Journal for SP Snowperson



Write a program that creates the head of a SnowPerson. The head should have two eyes, a nose, and a mouth. We have created some classes for you in the package cs015.SP which you can use to aid you in programming this assignment.

The Process

In this case a lot of objects already exist for us, so we only need to instantiate a couple of things, and we will be all set. What are the specs? We want a SnowPerson's face. Well, what does that consist of? I think we will need a face to act as a background, then two eyes, a nose, and a mouth. We actually already have an object that contains two eyes, so we just need to instantiate one of those objects.

We know that we want to do very little in the Applet, so the only thing we should do is instantiate the SnowFace class that we have created. Our SnowFace class can contain everything else. Since we know that most things have been written for us, we'll just have the SnowFace instantiate one of everything (keeping in mind that the RoundEyes class contains two eyes). If we put all of this in the constructor, and keep them as instance variables, everything will appear and nothing will disappear until we want it to.

That's it, pretty simple huh?


Why is there a private before all the variables?
I made the variables private because I don't want anything else to have access to my data. In the SnowFace class, I don't want anything else to know what I contain. I just want other objects to think of me as a Face, and not think about what other parts I might have. It is my responsibility to change any of my properties this way, and I can make sure it is done right. Allowing some other object access to my variables could let them change something without me knowing it, and possibly screw up my data. This is bad, so by making things private, I can make sure that everything is changed correctly.
Why do the variables all have underscores at the beginning?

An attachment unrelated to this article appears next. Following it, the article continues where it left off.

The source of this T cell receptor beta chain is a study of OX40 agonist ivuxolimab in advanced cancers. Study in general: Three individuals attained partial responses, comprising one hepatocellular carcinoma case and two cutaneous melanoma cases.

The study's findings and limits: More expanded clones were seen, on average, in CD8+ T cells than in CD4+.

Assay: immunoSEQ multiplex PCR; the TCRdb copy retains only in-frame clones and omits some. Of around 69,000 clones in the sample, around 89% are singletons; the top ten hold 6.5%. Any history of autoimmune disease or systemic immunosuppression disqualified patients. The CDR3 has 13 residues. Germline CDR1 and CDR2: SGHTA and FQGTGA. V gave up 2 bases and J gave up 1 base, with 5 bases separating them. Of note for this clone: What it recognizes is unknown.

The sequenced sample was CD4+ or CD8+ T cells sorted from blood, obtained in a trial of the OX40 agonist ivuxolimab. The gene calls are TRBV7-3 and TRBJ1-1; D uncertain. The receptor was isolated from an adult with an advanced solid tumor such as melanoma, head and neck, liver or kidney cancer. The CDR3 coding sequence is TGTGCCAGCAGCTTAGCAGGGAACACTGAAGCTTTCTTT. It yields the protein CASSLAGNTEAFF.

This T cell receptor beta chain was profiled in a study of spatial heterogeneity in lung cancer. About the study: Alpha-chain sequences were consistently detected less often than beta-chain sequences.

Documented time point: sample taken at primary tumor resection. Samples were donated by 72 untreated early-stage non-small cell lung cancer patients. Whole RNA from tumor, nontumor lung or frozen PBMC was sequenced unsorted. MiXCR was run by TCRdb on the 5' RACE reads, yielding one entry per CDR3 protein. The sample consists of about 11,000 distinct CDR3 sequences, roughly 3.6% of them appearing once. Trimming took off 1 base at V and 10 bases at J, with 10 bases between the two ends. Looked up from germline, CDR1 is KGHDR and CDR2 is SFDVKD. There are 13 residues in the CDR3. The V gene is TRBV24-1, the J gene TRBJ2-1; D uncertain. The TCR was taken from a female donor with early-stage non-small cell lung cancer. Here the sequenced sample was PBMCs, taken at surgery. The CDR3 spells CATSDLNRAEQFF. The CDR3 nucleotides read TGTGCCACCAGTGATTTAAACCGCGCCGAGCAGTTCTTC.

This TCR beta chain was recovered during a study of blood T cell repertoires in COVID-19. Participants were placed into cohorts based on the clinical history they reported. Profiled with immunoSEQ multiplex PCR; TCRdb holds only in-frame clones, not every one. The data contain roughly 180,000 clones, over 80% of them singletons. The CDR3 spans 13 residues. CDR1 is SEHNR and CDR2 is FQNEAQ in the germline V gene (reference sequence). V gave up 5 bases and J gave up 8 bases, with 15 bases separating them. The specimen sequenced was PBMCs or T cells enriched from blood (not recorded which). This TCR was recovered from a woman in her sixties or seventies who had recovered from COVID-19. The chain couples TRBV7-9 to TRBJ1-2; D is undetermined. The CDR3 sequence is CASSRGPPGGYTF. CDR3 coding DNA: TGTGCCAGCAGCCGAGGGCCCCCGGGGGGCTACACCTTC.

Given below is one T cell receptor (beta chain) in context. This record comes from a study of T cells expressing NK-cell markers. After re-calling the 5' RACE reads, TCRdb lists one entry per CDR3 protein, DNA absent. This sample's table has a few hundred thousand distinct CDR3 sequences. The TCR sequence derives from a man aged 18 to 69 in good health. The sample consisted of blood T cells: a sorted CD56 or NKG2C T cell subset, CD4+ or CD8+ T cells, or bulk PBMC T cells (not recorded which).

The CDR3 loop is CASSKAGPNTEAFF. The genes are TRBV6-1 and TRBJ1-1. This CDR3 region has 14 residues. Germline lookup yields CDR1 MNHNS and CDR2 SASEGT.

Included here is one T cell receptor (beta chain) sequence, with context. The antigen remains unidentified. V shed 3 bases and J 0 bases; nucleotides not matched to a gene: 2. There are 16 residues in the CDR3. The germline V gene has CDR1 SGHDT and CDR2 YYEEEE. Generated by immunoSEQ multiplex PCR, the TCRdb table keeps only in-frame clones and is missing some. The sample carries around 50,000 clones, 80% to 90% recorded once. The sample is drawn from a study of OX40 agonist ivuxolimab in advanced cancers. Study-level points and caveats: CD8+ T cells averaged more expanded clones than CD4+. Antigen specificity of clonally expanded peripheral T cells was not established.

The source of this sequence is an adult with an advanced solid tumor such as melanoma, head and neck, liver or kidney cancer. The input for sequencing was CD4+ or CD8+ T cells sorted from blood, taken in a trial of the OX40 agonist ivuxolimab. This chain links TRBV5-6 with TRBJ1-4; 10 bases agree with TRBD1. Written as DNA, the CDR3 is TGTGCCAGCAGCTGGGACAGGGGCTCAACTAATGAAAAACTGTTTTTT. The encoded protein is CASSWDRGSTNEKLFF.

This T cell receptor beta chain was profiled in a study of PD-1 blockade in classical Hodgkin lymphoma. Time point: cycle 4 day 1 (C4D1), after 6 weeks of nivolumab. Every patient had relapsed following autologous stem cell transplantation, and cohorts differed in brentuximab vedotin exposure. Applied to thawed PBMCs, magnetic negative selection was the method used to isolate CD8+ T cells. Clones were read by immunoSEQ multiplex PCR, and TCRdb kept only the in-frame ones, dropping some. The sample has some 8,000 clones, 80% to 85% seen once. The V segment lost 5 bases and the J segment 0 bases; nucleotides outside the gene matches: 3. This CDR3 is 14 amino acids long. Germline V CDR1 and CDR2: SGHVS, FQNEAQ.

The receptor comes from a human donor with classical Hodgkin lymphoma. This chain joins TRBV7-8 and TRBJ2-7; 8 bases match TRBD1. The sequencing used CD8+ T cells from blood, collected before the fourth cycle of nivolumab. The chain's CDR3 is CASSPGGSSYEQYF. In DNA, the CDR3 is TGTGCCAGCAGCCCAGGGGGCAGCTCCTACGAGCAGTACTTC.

In this case it's pretty easy to see what my variables are, and where I declared them. And technically, putting underscores doesn't make much of a difference. What the underscore does is remind me (and you the reader of the code) that that specific variable is an instance variable (as opposed to a local variable). So this way I know that whenever I use this variable, it has been declared at the top and is something that will remain with the class forever. If the variable does not have an underscore, I can assume it is local to the method, and that it will not stick around once the method is closed. So if I want to do anything that is permanent to the class, I better make sure I am using an instance variable.
Why did you create everything in the constructor?
A face is made up of a number of parts, in this case the eyes, nose, and mouth. I want to make sure that every time a face is created, the other parts are created as well. I can guarantee that this happens by instantiating (creating) these variables in the constructor. The constructor of an object is called every time it is instantiated. So something that I want to happen each time the object is created should go in the constructor. Also, in this case I do not have a lot of code. If I had a lot I wanted to do every time the object is created, I might have broken it down into different methods and simply had the constructor call those methods.


Last modified: Mon Mar 2 16:19:33 EST 1998